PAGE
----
Ring, Part Four

Millie’s hands shook as she sat on the bed in the outdated motel room. She flexed her fingers trying to calm down, but she gave up and pressed her palms into the faded floral bedspread beneath her as she waited for her mom to call her back. She had left a frantic message for her mom on the drive out of town. The old air conditioner in the room rattled to life and frightened her with its monotonous, ominous hum.

A message popped up on her phone, which sat haphazardly on the nightstand next to her. She leaned over so that the facial recognition would pop open the notification. Normally, she’d be excited to receive a group text from one of her girlfriends back at Princeton, but this wasn’t normal. Not even close. She typed a quick response and put the phone back on the nightstand.

The Highway Motel had been the first place she had found after leaving Musk. It sat along the lumbering, rural two-lane road that shot north out of Musk toward Connor, a town about 45 minutes away. Connor wasn’t much more than Musk, but it got her away from the house she rented. She doubted she’d ever be able to go back there, not after what had just happened. It seemed surreal to her, like a story she had read online instead of something that affected her.

The Sheriff had offered to post an officer outside the house until they found the culprit who had broken into her home, but she had refused because she knew she couldn’t stay there even though one of the deputies had summarily dismissed the incident as a sick prank. After they had exhausted their investigation and had done their best to console her, she left, watching their lights flash in her rear view mirror until she turned onto the road that led to Connor.

She stood up and went to the only window in the room. The floral curtains matched the ugly bedspread and they smelled musty, old, reminding her of a ramshackle general store she had visited once when she first moved to Musk. She exhaled and pushed aside the curtain so that she could see outside. Her truck sat alone on the tattered asphalt parking lot in the fading light of the evening. A freight truck roared past the motel on the road. The window vibrated. She let the curtain fall back into place and returned to the bed.

Suddenly, her phone blasted some techno-beat music. She accepted the call without looking at the screen.

“Mom?” she answered.

“Millie, it’s Carl.”

“Carl? What’s…what’s going on?”

“Are you okay?”

“I’m…no…I’m not.”

“What’s wrong?”

Millie felt confused, disoriented. Carl had never called her before outside of work hours. Some words stumbled out of her mouth as she recounted what had happened. She wasn’t sure she was coherent.

“You’re welcome to stay with us. I can come get you.”

“I can’t ask you to do that.”

“It’s not a problem.”

“What about your kids and your wife?”

“They’ll understand. Besides, my kids could use someone else to talk to.” Carl laughed into the phone. It sounded forced and unnatural for him. Something in his voice didn’t sound right, but Millie let it pass amid the awkwardness. She mostly wanted to end the call.

“I appreciate the offer, but I’m going to stay here.”

“I can come check on you, bring you some food if you’re afraid to go out.”

“I’m not hungry. I couldn’t eat anyway. Thank you though.”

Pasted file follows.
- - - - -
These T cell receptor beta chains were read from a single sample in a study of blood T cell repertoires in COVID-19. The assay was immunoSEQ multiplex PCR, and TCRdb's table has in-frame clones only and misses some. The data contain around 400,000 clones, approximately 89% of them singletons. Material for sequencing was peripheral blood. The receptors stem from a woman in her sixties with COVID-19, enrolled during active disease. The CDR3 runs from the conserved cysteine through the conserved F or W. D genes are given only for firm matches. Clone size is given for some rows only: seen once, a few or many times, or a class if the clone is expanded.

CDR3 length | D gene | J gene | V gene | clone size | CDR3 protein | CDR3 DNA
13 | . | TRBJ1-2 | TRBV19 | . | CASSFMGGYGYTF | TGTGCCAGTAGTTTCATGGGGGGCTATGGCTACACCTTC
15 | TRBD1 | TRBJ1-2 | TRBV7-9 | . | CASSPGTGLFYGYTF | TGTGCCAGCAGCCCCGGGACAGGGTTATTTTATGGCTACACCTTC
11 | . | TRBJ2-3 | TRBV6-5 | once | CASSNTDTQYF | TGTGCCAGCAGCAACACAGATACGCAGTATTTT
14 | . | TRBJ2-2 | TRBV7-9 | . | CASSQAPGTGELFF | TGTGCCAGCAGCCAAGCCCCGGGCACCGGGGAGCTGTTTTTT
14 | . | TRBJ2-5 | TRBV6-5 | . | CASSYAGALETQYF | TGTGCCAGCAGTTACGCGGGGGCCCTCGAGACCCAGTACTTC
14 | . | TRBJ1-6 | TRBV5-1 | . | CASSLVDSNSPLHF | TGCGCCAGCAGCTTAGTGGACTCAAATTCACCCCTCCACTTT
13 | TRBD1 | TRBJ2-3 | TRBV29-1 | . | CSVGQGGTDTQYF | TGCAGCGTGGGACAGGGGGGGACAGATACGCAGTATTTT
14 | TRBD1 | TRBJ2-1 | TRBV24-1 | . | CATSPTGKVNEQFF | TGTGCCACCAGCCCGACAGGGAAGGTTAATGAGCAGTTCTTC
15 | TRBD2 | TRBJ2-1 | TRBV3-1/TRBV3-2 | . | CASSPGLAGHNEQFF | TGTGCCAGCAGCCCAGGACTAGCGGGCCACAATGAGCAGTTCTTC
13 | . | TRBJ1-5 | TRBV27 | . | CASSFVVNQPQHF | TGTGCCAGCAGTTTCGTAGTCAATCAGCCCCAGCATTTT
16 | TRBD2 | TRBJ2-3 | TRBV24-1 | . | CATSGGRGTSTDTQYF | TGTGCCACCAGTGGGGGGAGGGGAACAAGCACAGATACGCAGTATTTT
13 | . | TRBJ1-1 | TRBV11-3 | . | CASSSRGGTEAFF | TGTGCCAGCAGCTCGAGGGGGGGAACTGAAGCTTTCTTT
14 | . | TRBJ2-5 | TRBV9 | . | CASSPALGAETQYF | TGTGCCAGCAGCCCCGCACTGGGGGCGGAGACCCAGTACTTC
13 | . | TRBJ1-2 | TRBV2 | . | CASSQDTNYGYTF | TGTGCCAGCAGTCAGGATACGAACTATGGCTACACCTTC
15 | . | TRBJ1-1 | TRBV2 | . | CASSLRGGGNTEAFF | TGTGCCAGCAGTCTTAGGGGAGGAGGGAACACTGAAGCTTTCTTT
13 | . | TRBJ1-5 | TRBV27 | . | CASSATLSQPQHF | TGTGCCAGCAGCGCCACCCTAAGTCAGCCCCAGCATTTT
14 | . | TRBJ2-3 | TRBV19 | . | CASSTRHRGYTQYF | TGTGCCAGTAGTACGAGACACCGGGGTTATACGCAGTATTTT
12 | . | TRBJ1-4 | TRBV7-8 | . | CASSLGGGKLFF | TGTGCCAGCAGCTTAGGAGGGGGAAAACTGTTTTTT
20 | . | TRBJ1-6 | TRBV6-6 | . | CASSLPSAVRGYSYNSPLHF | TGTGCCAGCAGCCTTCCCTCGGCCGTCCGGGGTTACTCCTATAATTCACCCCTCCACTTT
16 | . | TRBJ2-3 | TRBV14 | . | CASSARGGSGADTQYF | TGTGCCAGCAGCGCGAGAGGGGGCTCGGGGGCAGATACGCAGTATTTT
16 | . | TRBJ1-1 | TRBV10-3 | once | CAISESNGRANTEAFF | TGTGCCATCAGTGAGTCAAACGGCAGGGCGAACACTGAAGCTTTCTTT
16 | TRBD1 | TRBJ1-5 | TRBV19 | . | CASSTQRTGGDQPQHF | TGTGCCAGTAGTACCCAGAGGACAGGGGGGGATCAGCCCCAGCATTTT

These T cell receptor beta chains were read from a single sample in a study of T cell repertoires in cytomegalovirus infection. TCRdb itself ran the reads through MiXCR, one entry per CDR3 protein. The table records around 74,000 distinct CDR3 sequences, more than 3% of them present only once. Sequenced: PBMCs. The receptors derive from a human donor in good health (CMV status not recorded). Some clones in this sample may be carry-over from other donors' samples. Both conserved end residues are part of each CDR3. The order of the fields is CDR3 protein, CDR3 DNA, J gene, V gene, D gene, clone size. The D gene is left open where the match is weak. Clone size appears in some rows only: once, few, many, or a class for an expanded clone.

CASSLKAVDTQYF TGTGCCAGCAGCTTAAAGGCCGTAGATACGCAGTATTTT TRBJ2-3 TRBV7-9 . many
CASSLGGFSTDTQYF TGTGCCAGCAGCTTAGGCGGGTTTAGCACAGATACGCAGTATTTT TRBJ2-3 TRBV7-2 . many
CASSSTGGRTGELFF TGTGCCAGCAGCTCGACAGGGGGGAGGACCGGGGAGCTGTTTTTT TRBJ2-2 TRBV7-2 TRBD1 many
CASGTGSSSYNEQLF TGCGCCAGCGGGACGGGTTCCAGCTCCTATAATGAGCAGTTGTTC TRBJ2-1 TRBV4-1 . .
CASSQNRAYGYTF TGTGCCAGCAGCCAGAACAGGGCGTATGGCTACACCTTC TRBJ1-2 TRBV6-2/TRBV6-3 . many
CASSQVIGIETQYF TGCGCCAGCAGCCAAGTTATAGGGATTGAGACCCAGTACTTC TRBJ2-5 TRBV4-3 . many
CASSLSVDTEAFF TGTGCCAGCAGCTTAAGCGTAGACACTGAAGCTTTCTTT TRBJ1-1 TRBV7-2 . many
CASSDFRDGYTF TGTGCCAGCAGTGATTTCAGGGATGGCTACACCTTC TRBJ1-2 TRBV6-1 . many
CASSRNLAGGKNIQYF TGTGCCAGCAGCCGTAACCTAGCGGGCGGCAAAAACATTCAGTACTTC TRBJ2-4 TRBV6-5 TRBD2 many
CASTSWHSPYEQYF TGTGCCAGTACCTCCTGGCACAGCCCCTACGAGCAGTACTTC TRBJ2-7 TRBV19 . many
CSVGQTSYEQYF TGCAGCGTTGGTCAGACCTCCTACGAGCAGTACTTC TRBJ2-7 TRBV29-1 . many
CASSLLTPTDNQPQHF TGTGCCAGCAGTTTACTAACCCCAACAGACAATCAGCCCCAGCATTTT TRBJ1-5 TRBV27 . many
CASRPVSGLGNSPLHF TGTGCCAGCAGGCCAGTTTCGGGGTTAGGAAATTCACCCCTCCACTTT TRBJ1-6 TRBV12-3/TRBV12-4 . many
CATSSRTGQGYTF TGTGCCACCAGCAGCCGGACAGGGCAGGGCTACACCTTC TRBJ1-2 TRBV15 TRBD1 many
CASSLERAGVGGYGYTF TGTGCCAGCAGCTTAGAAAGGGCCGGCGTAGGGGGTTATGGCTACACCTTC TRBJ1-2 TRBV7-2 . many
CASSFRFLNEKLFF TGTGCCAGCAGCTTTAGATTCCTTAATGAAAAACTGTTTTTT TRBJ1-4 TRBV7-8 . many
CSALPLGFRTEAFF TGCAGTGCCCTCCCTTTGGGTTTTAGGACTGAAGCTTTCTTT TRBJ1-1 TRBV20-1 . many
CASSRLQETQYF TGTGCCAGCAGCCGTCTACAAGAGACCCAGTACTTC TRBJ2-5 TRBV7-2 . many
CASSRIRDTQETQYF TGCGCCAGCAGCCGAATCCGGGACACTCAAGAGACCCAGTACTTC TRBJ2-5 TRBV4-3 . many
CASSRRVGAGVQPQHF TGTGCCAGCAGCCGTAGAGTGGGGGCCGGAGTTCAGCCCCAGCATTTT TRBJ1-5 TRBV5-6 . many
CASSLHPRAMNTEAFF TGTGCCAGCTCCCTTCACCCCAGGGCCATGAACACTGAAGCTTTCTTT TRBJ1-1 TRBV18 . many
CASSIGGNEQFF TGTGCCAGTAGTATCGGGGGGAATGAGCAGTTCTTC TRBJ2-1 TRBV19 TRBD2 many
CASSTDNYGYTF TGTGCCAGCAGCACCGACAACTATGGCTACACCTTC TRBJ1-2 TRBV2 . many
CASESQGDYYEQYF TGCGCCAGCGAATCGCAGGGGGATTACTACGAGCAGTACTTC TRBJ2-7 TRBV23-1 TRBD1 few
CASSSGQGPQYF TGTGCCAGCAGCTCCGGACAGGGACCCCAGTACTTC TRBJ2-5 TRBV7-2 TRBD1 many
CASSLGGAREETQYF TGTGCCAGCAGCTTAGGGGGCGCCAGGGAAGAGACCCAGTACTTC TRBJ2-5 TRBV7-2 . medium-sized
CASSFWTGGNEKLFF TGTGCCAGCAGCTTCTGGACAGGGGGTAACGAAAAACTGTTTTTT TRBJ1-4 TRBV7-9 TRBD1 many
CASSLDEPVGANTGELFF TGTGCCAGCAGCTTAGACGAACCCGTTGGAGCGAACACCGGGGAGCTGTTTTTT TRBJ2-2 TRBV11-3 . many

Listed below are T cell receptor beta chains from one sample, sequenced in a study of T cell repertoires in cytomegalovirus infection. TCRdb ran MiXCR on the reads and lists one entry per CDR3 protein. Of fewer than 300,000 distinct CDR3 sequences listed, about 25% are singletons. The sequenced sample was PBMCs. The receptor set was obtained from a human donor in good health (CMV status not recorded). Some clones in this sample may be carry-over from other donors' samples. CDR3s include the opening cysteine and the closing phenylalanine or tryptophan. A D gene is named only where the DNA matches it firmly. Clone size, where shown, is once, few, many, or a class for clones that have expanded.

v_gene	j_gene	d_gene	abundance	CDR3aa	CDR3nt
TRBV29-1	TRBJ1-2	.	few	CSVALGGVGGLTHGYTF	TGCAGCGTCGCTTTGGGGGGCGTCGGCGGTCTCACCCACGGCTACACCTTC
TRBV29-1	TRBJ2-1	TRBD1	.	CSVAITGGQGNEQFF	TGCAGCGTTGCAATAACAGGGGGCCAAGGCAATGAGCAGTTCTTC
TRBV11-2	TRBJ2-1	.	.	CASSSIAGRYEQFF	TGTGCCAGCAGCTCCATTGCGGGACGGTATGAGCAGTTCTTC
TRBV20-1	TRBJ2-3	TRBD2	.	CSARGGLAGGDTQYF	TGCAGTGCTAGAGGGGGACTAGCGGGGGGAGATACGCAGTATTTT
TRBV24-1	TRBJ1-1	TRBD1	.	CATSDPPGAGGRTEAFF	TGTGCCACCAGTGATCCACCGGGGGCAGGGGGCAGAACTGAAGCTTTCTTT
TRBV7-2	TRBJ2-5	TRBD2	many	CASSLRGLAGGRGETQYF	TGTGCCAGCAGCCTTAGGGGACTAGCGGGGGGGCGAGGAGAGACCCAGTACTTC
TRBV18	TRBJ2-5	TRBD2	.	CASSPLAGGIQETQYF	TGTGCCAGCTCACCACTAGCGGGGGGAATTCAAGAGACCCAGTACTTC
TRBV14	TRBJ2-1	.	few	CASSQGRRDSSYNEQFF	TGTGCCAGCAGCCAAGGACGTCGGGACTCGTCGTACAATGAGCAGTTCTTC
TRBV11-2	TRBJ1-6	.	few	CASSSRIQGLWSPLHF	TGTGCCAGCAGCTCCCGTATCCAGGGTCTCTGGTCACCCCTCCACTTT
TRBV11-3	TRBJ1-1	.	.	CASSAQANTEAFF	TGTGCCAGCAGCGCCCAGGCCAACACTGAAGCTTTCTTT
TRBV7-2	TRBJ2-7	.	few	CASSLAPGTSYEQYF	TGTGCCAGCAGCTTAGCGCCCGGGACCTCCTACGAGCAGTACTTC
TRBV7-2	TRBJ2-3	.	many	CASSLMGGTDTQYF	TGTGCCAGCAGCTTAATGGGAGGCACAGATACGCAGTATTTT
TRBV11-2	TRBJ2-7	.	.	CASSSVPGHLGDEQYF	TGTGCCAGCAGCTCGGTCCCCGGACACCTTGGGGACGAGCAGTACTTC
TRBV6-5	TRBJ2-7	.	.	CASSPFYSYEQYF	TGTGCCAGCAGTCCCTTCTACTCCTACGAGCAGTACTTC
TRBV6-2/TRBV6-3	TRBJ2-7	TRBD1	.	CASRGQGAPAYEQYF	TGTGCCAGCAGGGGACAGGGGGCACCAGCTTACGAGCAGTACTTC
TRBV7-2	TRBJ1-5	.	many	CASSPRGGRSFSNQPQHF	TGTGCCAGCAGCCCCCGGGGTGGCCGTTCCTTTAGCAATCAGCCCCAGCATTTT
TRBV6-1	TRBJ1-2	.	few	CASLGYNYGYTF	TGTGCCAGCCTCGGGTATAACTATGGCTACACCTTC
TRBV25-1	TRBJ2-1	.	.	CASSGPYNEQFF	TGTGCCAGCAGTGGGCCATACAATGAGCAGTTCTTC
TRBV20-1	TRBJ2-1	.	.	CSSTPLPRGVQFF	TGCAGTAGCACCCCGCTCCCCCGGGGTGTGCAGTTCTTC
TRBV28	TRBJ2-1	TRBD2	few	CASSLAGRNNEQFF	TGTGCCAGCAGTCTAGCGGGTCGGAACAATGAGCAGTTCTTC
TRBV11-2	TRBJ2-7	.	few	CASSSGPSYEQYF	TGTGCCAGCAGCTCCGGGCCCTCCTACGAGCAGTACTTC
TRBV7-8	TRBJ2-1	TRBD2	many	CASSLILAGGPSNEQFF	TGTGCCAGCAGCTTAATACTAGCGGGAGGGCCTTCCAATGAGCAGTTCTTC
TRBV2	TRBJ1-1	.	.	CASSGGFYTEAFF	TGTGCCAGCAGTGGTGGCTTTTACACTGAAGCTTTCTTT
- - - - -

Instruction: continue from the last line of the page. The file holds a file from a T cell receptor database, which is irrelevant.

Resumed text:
“Call me if you need anything. I can be there quickly.”

“Okay. Thank you.”

She ended the call, and glared at her screen as if she could will her mom to call her at that very moment. When nothing came through, she put the phone back on the nightstand. She lay back on the bed, the musty smell of the bedspread repulsed her, but exhaustion kept her pinned onto the springy mattress. She closed her eyes and drifted off.


Something, a sharp, sudden noise, woke her. She shot up from the bed and gasped as if she expected someone to be coming toward her. She gaped at the darkness that engulfed the room. The sun had set leaving the room dark behind the heavy curtains save for the ambient street light that leaked from the edges of the window. The bedside alarm clock, which seemed so much brighter in the dark, flashed 1:17. She had slept for several hours.

She stood up, her eyes now fully adjusted to the sparse light, and stepped toward the window. She pushed the curtain aside and scanned the dimly-lit parking lot. Her truck gleamed under the street light. Another truck had parked beside hers despite the empty lot. She examined the interloper as best she could from her second-story window. In the darkness, the unknown truck looked threatening. She wondered why the owner had parked right next to her. A shiver of fear crept up her spine.

She glanced up and down the walkway outside her room as far as she could see from the window. Empty. She grabbed her phone from the nightstand. Other than another text from her girlfriend, nothing had happened while she slept. It was too late to call her mother again. She’d have to wait until the morning.

The battery icon on her phone had turned red. She flipped on the beside lamp and ruffled through her bag looking for her charger as her eyes adjusted to the tepid light. Then, she did the same with her backpack. No charger. She couldn’t remember where she last saw it. Maybe it was in her truck. Losing her phone connection scared her, but walking outside at that moment scared her more. It’d have to wait until the morning.

She put the thoughts out of her mind as she brushed her teeth and washed her face. She needed more sleep. She needed to figure out what to do. Tomorrow…today was Saturday. She could figure it out once she got some more sleep. She peeled back the tacky bedspread and slid into the cool layer of sheets. At least the sheets smelled and felt clean she thought as she drifted back to sleep.


A steady rumble woke her. It took her a moment to remember where she was and what was happening. She bolted upright in the bed, but she slumped back into the pillow once the freight truck had passed on the road outside. Ripples of light fluttered across the ceiling as the old AC unit fanned the curtain making the ambient light dance around the room.